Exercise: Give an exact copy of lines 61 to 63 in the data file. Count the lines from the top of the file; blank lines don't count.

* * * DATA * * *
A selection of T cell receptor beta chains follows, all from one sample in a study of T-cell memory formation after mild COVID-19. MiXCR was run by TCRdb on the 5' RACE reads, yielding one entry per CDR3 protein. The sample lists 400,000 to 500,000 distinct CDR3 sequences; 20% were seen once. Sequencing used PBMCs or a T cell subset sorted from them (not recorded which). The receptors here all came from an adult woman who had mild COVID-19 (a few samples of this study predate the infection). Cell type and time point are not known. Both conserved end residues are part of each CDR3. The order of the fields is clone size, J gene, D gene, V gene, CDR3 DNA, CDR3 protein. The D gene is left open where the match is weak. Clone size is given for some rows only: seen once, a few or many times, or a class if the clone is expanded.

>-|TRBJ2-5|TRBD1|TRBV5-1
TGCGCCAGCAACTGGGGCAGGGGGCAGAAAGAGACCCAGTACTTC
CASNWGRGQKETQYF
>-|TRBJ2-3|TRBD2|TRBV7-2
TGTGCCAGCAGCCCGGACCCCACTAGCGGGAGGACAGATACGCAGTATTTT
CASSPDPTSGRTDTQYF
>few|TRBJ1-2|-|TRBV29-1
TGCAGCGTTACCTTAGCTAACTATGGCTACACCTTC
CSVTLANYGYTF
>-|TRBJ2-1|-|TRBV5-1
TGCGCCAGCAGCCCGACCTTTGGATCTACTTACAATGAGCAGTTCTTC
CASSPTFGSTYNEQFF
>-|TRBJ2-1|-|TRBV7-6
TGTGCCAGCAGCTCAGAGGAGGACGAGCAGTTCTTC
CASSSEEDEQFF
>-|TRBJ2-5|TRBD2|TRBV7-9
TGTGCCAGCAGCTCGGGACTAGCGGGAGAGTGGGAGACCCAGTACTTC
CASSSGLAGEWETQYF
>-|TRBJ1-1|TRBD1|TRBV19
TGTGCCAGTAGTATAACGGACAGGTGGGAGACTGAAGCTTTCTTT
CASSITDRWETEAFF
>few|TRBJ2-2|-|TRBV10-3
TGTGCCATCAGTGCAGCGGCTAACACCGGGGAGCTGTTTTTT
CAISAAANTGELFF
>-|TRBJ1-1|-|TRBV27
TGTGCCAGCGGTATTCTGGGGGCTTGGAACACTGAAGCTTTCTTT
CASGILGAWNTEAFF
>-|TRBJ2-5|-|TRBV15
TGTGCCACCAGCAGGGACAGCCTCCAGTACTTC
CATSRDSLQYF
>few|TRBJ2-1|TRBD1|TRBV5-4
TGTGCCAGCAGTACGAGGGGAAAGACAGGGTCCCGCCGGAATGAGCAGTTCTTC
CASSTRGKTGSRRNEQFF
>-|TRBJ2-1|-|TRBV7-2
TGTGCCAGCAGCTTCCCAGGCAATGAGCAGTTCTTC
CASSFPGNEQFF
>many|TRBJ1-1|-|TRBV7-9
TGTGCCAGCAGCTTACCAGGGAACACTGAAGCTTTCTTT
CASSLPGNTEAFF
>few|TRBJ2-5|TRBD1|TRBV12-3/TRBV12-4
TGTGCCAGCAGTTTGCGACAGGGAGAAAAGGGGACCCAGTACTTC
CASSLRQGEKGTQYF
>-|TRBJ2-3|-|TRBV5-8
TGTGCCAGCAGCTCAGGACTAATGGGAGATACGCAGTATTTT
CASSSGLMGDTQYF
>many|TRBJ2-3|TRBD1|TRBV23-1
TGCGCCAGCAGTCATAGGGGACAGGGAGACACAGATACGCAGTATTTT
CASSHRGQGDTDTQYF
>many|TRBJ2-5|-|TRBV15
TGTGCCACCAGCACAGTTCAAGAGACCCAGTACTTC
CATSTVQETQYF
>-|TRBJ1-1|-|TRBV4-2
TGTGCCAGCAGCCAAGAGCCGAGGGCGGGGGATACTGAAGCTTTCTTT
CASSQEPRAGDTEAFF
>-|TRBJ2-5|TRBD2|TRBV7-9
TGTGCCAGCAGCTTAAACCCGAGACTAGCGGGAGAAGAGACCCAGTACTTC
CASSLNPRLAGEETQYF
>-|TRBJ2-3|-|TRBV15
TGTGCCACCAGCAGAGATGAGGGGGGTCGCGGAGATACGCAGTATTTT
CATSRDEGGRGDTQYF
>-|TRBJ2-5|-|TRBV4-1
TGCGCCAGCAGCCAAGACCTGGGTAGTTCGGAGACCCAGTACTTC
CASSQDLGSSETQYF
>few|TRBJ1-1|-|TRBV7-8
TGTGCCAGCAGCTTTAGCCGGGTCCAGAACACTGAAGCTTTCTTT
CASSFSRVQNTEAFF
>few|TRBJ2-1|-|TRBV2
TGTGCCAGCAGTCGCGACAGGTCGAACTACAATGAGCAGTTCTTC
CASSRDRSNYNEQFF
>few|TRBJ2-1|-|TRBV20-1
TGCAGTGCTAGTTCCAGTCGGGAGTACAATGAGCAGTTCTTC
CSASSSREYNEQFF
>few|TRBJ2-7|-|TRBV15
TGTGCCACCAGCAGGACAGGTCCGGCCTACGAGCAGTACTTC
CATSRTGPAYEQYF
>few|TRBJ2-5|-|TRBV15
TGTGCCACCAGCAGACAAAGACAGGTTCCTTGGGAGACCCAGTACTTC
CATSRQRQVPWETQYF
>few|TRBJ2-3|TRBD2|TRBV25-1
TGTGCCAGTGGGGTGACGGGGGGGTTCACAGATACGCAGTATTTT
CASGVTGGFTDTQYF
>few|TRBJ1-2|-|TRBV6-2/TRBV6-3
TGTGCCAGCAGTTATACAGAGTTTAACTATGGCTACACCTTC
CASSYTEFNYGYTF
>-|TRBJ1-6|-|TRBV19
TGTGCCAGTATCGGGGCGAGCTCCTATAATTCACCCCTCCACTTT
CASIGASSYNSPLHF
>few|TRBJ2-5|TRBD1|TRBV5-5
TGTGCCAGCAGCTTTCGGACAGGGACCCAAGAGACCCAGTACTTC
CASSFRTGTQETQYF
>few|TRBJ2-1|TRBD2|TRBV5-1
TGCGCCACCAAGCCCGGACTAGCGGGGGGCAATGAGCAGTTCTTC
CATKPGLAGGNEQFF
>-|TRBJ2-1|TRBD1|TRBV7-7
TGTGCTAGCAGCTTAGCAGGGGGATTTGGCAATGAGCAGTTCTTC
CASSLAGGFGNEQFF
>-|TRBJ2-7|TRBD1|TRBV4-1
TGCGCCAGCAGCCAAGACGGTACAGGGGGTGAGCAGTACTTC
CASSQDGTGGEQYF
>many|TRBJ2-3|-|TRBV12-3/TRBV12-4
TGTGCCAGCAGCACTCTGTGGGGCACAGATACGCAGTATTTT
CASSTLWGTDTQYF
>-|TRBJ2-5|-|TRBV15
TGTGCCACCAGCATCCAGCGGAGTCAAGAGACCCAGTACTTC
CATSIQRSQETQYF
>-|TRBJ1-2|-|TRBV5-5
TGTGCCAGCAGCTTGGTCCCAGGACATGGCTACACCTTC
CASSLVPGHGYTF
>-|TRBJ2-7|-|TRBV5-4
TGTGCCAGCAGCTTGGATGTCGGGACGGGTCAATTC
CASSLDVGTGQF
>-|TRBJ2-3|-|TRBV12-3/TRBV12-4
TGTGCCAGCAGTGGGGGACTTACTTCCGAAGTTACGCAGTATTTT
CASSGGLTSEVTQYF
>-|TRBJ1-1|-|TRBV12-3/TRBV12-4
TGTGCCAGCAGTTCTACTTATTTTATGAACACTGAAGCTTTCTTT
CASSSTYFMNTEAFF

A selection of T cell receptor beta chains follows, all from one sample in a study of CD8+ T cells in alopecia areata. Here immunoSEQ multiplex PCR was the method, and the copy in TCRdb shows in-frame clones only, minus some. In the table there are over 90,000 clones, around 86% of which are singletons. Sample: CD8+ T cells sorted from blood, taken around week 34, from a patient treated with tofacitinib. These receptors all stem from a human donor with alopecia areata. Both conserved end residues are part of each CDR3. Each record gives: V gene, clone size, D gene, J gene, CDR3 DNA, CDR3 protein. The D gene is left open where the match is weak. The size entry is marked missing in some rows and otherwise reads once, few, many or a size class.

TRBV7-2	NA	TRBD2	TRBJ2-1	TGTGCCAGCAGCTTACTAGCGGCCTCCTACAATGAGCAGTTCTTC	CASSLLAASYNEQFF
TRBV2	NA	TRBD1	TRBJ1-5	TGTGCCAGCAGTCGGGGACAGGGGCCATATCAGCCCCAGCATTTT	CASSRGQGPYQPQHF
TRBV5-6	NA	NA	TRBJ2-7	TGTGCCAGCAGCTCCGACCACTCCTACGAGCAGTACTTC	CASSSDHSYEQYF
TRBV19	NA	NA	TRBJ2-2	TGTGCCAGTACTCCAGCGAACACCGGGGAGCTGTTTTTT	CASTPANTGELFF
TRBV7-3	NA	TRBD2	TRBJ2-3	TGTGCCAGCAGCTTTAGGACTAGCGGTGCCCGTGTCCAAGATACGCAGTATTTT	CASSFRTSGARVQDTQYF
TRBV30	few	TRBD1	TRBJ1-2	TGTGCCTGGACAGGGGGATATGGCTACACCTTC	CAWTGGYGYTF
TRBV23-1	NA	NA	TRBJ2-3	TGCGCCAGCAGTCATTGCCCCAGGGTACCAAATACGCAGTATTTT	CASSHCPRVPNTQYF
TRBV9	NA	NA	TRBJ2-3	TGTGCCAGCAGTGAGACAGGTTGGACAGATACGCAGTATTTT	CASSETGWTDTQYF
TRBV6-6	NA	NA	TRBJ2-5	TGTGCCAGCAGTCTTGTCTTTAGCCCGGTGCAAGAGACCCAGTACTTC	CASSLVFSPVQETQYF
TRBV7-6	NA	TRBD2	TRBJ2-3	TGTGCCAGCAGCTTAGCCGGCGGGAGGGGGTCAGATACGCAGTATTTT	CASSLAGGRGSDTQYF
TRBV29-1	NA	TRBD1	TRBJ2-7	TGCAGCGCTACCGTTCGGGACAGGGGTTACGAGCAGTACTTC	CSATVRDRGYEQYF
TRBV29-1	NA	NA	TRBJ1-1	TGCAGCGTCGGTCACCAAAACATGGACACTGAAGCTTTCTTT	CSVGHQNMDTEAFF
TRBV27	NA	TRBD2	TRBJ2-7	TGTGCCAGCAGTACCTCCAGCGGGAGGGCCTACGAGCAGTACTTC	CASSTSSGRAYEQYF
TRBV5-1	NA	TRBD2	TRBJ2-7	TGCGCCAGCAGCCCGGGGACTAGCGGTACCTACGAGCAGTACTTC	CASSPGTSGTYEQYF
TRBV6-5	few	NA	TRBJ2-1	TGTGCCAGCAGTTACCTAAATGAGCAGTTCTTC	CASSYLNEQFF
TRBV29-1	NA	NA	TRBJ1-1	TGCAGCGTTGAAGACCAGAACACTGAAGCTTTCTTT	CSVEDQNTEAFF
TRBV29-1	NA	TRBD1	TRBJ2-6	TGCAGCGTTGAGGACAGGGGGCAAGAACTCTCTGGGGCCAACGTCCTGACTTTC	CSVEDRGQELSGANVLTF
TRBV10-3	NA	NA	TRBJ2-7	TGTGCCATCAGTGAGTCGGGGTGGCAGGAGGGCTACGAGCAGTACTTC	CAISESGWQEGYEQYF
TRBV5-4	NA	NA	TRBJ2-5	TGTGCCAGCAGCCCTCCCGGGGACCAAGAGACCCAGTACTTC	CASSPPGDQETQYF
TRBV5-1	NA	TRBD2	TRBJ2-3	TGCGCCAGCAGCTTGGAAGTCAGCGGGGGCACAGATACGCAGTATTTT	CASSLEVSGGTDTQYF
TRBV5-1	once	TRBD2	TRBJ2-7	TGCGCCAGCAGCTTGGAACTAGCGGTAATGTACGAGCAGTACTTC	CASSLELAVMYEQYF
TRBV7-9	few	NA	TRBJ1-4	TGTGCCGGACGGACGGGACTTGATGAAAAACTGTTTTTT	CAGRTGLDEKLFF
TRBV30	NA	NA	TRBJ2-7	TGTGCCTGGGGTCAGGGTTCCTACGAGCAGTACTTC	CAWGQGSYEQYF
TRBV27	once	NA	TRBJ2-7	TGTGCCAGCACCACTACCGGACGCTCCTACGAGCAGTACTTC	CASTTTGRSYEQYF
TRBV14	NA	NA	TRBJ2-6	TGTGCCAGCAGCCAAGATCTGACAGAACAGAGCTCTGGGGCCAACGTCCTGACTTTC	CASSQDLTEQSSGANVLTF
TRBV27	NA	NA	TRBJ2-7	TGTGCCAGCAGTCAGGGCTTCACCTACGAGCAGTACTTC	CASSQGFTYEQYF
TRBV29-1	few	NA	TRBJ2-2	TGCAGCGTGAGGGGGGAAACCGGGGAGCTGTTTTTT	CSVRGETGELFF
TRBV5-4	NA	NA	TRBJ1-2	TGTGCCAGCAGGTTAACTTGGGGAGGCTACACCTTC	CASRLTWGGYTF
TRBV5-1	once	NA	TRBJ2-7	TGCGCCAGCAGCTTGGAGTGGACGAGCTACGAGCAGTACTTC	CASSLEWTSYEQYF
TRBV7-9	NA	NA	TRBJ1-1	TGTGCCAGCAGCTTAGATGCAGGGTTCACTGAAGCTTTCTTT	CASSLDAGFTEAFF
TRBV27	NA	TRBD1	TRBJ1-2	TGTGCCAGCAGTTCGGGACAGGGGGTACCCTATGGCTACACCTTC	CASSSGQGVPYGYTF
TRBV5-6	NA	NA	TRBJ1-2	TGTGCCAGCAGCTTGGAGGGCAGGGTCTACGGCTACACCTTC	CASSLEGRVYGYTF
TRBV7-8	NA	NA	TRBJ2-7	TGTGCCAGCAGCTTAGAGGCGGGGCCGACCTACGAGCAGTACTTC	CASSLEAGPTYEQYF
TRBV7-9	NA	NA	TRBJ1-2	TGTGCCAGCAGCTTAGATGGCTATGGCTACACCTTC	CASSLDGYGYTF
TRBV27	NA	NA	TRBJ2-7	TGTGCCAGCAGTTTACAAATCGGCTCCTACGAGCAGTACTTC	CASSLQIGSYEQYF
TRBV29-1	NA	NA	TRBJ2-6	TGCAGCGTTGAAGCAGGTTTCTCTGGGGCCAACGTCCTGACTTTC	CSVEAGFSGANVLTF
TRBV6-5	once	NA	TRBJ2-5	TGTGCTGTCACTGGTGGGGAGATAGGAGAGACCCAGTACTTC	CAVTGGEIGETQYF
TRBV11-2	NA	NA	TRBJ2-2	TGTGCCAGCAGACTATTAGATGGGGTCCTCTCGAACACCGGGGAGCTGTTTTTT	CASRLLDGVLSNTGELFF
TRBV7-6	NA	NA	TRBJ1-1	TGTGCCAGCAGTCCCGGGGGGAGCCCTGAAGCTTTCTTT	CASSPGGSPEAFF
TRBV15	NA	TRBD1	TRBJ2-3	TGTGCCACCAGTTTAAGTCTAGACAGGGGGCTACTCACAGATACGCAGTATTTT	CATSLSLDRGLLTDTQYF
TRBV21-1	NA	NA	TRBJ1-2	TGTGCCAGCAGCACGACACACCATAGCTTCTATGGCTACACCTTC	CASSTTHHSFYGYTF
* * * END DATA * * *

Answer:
CATSRDEGGRGDTQYF
>-|TRBJ2-5|-|TRBV4-1
TGCGCCAGCAGCCAAGACCTGGGTAGTTCGGAGACCCAGTACTTC